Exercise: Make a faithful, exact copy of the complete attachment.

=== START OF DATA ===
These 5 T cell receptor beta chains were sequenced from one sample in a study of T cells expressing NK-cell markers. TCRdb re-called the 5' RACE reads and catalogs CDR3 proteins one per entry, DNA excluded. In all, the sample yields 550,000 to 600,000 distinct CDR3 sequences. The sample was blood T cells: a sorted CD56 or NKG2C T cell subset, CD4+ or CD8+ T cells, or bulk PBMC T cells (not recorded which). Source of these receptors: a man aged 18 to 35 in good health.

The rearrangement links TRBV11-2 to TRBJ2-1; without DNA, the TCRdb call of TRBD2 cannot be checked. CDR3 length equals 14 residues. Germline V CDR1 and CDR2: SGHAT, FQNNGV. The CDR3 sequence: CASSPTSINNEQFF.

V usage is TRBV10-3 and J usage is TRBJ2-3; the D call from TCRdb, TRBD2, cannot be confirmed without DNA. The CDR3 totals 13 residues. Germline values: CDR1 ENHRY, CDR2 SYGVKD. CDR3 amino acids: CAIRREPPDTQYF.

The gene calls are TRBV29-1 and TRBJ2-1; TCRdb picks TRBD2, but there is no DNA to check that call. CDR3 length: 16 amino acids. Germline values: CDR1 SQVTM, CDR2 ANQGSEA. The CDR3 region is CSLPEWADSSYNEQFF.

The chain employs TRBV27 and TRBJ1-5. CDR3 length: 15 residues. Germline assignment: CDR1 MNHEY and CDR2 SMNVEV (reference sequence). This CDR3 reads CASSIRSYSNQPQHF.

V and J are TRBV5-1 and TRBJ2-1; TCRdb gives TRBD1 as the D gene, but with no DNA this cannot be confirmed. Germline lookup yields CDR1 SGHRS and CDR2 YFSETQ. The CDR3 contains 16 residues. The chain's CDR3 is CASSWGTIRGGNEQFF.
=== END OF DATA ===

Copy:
These 5 T cell receptor beta chains were sequenced from one sample in a study of T cells expressing NK-cell markers. TCRdb re-called the 5' RACE reads and catalogs CDR3 proteins one per entry, DNA excluded. In all, the sample yields 550,000 to 600,000 distinct CDR3 sequences. The sample was blood T cells: a sorted CD56 or NKG2C T cell subset, CD4+ or CD8+ T cells, or bulk PBMC T cells (not recorded which). Source of these receptors: a man aged 18 to 35 in good health.

The rearrangement links TRBV11-2 to TRBJ2-1; without DNA, the TCRdb call of TRBD2 cannot be checked. CDR3 length equals 14 residues. Germline V CDR1 and CDR2: SGHAT, FQNNGV. The CDR3 sequence: CASSPTSINNEQFF.

V usage is TRBV10-3 and J usage is TRBJ2-3; the D call from TCRdb, TRBD2, cannot be confirmed without DNA. The CDR3 totals 13 residues. Germline values: CDR1 ENHRY, CDR2 SYGVKD. CDR3 amino acids: CAIRREPPDTQYF.

The gene calls are TRBV29-1 and TRBJ2-1; TCRdb picks TRBD2, but there is no DNA to check that call. CDR3 length: 16 amino acids. Germline values: CDR1 SQVTM, CDR2 ANQGSEA. The CDR3 region is CSLPEWADSSYNEQFF.

The chain employs TRBV27 and TRBJ1-5. CDR3 length: 15 residues. Germline assignment: CDR1 MNHEY and CDR2 SMNVEV (reference sequence). This CDR3 reads CASSIRSYSNQPQHF.

V and J are TRBV5-1 and TRBJ2-1; TCRdb gives TRBD1 as the D gene, but with no DNA this cannot be confirmed. Germline lookup yields CDR1 SGHRS and CDR2 YFSETQ. The CDR3 contains 16 residues. The chain's CDR3 is CASSWGTIRGGNEQFF.